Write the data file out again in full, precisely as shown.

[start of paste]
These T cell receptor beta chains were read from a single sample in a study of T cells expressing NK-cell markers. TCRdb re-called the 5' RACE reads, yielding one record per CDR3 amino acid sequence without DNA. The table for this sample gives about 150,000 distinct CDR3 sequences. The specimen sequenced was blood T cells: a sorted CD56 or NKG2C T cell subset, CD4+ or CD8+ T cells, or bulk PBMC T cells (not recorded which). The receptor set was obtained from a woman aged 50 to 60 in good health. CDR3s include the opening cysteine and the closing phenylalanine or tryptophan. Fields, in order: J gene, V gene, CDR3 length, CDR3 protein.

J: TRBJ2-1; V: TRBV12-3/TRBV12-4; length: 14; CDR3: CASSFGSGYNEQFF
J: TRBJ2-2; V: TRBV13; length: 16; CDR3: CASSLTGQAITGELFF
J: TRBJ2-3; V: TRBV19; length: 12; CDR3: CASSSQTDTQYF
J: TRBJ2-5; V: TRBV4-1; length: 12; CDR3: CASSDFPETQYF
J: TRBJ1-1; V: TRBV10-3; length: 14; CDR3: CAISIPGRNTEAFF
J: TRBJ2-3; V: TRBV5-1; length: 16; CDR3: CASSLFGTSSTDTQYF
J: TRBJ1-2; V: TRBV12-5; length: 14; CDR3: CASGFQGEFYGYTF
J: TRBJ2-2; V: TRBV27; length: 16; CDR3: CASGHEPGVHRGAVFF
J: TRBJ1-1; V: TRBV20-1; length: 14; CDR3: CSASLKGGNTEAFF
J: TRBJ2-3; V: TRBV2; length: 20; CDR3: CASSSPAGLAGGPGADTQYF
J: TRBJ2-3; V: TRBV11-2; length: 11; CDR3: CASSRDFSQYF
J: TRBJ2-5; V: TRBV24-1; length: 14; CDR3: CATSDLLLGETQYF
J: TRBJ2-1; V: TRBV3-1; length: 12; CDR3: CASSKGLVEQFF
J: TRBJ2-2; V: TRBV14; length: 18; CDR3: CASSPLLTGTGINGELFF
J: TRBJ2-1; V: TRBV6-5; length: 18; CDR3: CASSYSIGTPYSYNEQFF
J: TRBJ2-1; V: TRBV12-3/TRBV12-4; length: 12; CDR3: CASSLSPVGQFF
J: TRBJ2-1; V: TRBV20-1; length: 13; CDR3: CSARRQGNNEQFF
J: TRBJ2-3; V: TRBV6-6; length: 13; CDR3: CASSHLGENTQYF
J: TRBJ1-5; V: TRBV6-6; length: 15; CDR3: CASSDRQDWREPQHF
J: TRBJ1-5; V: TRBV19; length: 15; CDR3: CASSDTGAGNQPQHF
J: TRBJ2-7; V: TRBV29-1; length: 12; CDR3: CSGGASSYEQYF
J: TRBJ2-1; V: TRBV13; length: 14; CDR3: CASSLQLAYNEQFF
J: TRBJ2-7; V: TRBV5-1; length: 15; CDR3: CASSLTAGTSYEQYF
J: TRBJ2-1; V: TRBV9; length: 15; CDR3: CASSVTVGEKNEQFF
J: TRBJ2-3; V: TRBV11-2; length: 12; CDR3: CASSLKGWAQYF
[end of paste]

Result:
These T cell receptor beta chains were read from a single sample in a study of T cells expressing NK-cell markers. TCRdb re-called the 5' RACE reads, yielding one record per CDR3 amino acid sequence without DNA. The table for this sample gives about 150,000 distinct CDR3 sequences. The specimen sequenced was blood T cells: a sorted CD56 or NKG2C T cell subset, CD4+ or CD8+ T cells, or bulk PBMC T cells (not recorded which). The receptor set was obtained from a woman aged 50 to 60 in good health. CDR3s include the opening cysteine and the closing phenylalanine or tryptophan. Fields, in order: J gene, V gene, CDR3 length, CDR3 protein.

J: TRBJ2-1; V: TRBV12-3/TRBV12-4; length: 14; CDR3: CASSFGSGYNEQFF
J: TRBJ2-2; V: TRBV13; length: 16; CDR3: CASSLTGQAITGELFF
J: TRBJ2-3; V: TRBV19; length: 12; CDR3: CASSSQTDTQYF
J: TRBJ2-5; V: TRBV4-1; length: 12; CDR3: CASSDFPETQYF
J: TRBJ1-1; V: TRBV10-3; length: 14; CDR3: CAISIPGRNTEAFF
J: TRBJ2-3; V: TRBV5-1; length: 16; CDR3: CASSLFGTSSTDTQYF
J: TRBJ1-2; V: TRBV12-5; length: 14; CDR3: CASGFQGEFYGYTF
J: TRBJ2-2; V: TRBV27; length: 16; CDR3: CASGHEPGVHRGAVFF
J: TRBJ1-1; V: TRBV20-1; length: 14; CDR3: CSASLKGGNTEAFF
J: TRBJ2-3; V: TRBV2; length: 20; CDR3: CASSSPAGLAGGPGADTQYF
J: TRBJ2-3; V: TRBV11-2; length: 11; CDR3: CASSRDFSQYF
J: TRBJ2-5; V: TRBV24-1; length: 14; CDR3: CATSDLLLGETQYF
J: TRBJ2-1; V: TRBV3-1; length: 12; CDR3: CASSKGLVEQFF
J: TRBJ2-2; V: TRBV14; length: 18; CDR3: CASSPLLTGTGINGELFF
J: TRBJ2-1; V: TRBV6-5; length: 18; CDR3: CASSYSIGTPYSYNEQFF
J: TRBJ2-1; V: TRBV12-3/TRBV12-4; length: 12; CDR3: CASSLSPVGQFF
J: TRBJ2-1; V: TRBV20-1; length: 13; CDR3: CSARRQGNNEQFF
J: TRBJ2-3; V: TRBV6-6; length: 13; CDR3: CASSHLGENTQYF
J: TRBJ1-5; V: TRBV6-6; length: 15; CDR3: CASSDRQDWREPQHF
J: TRBJ1-5; V: TRBV19; length: 15; CDR3: CASSDTGAGNQPQHF
J: TRBJ2-7; V: TRBV29-1; length: 12; CDR3: CSGGASSYEQYF
J: TRBJ2-1; V: TRBV13; length: 14; CDR3: CASSLQLAYNEQFF
J: TRBJ2-7; V: TRBV5-1; length: 15; CDR3: CASSLTAGTSYEQYF
J: TRBJ2-1; V: TRBV9; length: 15; CDR3: CASSVTVGEKNEQFF
J: TRBJ2-3; V: TRBV11-2; length: 12; CDR3: CASSLKGWAQYF